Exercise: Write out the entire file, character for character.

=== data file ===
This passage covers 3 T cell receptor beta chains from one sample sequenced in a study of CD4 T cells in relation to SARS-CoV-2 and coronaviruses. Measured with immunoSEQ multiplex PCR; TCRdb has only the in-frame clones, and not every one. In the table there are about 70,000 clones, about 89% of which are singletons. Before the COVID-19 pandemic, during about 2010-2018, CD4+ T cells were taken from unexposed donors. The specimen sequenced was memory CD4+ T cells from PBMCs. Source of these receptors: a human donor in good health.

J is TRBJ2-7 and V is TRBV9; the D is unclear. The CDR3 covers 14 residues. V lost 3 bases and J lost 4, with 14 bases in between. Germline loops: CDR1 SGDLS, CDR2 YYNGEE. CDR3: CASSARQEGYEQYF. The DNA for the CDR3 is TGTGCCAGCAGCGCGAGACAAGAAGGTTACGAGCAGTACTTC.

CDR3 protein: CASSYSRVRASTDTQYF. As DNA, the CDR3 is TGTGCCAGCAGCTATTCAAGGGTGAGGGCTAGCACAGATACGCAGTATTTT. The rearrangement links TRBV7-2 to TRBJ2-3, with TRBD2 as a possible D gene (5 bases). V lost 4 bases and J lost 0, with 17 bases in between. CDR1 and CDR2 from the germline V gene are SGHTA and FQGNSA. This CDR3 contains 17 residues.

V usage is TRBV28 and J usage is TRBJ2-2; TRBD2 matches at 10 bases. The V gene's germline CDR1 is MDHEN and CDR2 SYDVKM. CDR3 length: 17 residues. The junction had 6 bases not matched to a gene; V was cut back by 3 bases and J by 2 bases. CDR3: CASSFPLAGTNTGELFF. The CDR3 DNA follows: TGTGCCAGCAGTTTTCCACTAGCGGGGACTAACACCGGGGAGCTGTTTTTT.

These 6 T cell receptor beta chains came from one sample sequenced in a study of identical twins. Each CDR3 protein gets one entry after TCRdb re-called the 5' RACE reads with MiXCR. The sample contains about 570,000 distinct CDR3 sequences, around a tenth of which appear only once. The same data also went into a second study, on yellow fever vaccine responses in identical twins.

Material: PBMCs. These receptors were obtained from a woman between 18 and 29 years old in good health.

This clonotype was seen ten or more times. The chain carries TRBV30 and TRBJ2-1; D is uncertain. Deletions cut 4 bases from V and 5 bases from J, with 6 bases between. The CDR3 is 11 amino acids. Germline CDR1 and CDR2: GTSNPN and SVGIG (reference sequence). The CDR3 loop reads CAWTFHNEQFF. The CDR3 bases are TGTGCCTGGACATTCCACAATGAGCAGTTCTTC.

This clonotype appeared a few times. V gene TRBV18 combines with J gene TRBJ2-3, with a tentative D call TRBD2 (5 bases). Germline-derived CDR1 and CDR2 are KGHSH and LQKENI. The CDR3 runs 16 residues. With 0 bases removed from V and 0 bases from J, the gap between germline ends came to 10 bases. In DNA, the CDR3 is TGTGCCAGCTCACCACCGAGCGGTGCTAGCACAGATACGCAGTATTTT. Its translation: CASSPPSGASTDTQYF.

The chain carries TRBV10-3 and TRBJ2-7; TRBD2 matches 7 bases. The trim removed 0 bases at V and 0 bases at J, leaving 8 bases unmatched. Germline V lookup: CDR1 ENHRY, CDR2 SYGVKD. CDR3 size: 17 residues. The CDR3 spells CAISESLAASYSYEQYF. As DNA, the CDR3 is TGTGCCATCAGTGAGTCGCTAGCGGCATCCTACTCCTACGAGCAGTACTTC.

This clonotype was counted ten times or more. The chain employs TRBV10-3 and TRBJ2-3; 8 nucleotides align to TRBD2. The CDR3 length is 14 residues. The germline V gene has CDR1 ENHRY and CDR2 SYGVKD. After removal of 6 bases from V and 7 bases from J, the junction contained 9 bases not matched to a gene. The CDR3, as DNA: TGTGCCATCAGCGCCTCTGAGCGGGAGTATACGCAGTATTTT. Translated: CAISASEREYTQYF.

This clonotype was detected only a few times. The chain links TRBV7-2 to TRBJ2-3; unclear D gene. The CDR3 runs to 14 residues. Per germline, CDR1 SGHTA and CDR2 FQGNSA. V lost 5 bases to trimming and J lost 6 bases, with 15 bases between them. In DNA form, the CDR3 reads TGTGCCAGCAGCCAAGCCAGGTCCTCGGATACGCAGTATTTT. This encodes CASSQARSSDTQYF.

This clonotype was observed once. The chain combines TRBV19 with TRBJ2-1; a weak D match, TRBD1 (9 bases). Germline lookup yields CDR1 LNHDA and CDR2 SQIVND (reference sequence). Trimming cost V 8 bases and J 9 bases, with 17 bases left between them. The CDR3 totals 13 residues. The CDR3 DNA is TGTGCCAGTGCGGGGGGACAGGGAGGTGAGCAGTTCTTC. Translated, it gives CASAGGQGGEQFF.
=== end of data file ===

This passage covers 3 T cell receptor beta chains from one sample sequenced in a study of CD4 T cells in relation to SARS-CoV-2 and coronaviruses. Measured with immunoSEQ multiplex PCR; TCRdb has only the in-frame clones, and not every one. In the table there are about 70,000 clones, about 89% of which are singletons. Before the COVID-19 pandemic, during about 2010-2018, CD4+ T cells were taken from unexposed donors. The specimen sequenced was memory CD4+ T cells from PBMCs. Source of these receptors: a human donor in good health.

J is TRBJ2-7 and V is TRBV9; the D is unclear. The CDR3 covers 14 residues. V lost 3 bases and J lost 4, with 14 bases in between. Germline loops: CDR1 SGDLS, CDR2 YYNGEE. CDR3: CASSARQEGYEQYF. The DNA for the CDR3 is TGTGCCAGCAGCGCGAGACAAGAAGGTTACGAGCAGTACTTC.

CDR3 protein: CASSYSRVRASTDTQYF. As DNA, the CDR3 is TGTGCCAGCAGCTATTCAAGGGTGAGGGCTAGCACAGATACGCAGTATTTT. The rearrangement links TRBV7-2 to TRBJ2-3, with TRBD2 as a possible D gene (5 bases). V lost 4 bases and J lost 0, with 17 bases in between. CDR1 and CDR2 from the germline V gene are SGHTA and FQGNSA. This CDR3 contains 17 residues.

V usage is TRBV28 and J usage is TRBJ2-2; TRBD2 matches at 10 bases. The V gene's germline CDR1 is MDHEN and CDR2 SYDVKM. CDR3 length: 17 residues. The junction had 6 bases not matched to a gene; V was cut back by 3 bases and J by 2 bases. CDR3: CASSFPLAGTNTGELFF. The CDR3 DNA follows: TGTGCCAGCAGTTTTCCACTAGCGGGGACTAACACCGGGGAGCTGTTTTTT.

These 6 T cell receptor beta chains came from one sample sequenced in a study of identical twins. Each CDR3 protein gets one entry after TCRdb re-called the 5' RACE reads with MiXCR. The sample contains about 570,000 distinct CDR3 sequences, around a tenth of which appear only once. The same data also went into a second study, on yellow fever vaccine responses in identical twins.

Material: PBMCs. These receptors were obtained from a woman between 18 and 29 years old in good health.

This clonotype was seen ten or more times. The chain carries TRBV30 and TRBJ2-1; D is uncertain. Deletions cut 4 bases from V and 5 bases from J, with 6 bases between. The CDR3 is 11 amino acids. Germline CDR1 and CDR2: GTSNPN and SVGIG (reference sequence). The CDR3 loop reads CAWTFHNEQFF. The CDR3 bases are TGTGCCTGGACATTCCACAATGAGCAGTTCTTC.

This clonotype appeared a few times. V gene TRBV18 combines with J gene TRBJ2-3, with a tentative D call TRBD2 (5 bases). Germline-derived CDR1 and CDR2 are KGHSH and LQKENI. The CDR3 runs 16 residues. With 0 bases removed from V and 0 bases from J, the gap between germline ends came to 10 bases. In DNA, the CDR3 is TGTGCCAGCTCACCACCGAGCGGTGCTAGCACAGATACGCAGTATTTT. Its translation: CASSPPSGASTDTQYF.

The chain carries TRBV10-3 and TRBJ2-7; TRBD2 matches 7 bases. The trim removed 0 bases at V and 0 bases at J, leaving 8 bases unmatched. Germline V lookup: CDR1 ENHRY, CDR2 SYGVKD. CDR3 size: 17 residues. The CDR3 spells CAISESLAASYSYEQYF. As DNA, the CDR3 is TGTGCCATCAGTGAGTCGCTAGCGGCATCCTACTCCTACGAGCAGTACTTC.

This clonotype was counted ten times or more. The chain employs TRBV10-3 and TRBJ2-3; 8 nucleotides align to TRBD2. The CDR3 length is 14 residues. The germline V gene has CDR1 ENHRY and CDR2 SYGVKD. After removal of 6 bases from V and 7 bases from J, the junction contained 9 bases not matched to a gene. The CDR3, as DNA: TGTGCCATCAGCGCCTCTGAGCGGGAGTATACGCAGTATTTT. Translated: CAISASEREYTQYF.

This clonotype was detected only a few times. The chain links TRBV7-2 to TRBJ2-3; unclear D gene. The CDR3 runs to 14 residues. Per germline, CDR1 SGHTA and CDR2 FQGNSA. V lost 5 bases to trimming and J lost 6 bases, with 15 bases between them. In DNA form, the CDR3 reads TGTGCCAGCAGCCAAGCCAGGTCCTCGGATACGCAGTATTTT. This encodes CASSQARSSDTQYF.

This clonotype was observed once. The chain combines TRBV19 with TRBJ2-1; a weak D match, TRBD1 (9 bases). Germline lookup yields CDR1 LNHDA and CDR2 SQIVND (reference sequence). Trimming cost V 8 bases and J 9 bases, with 17 bases left between them. The CDR3 totals 13 residues. The CDR3 DNA is TGTGCCAGTGCGGGGGGACAGGGAGGTGAGCAGTTCTTC. Translated, it gives CASAGGQGGEQFF.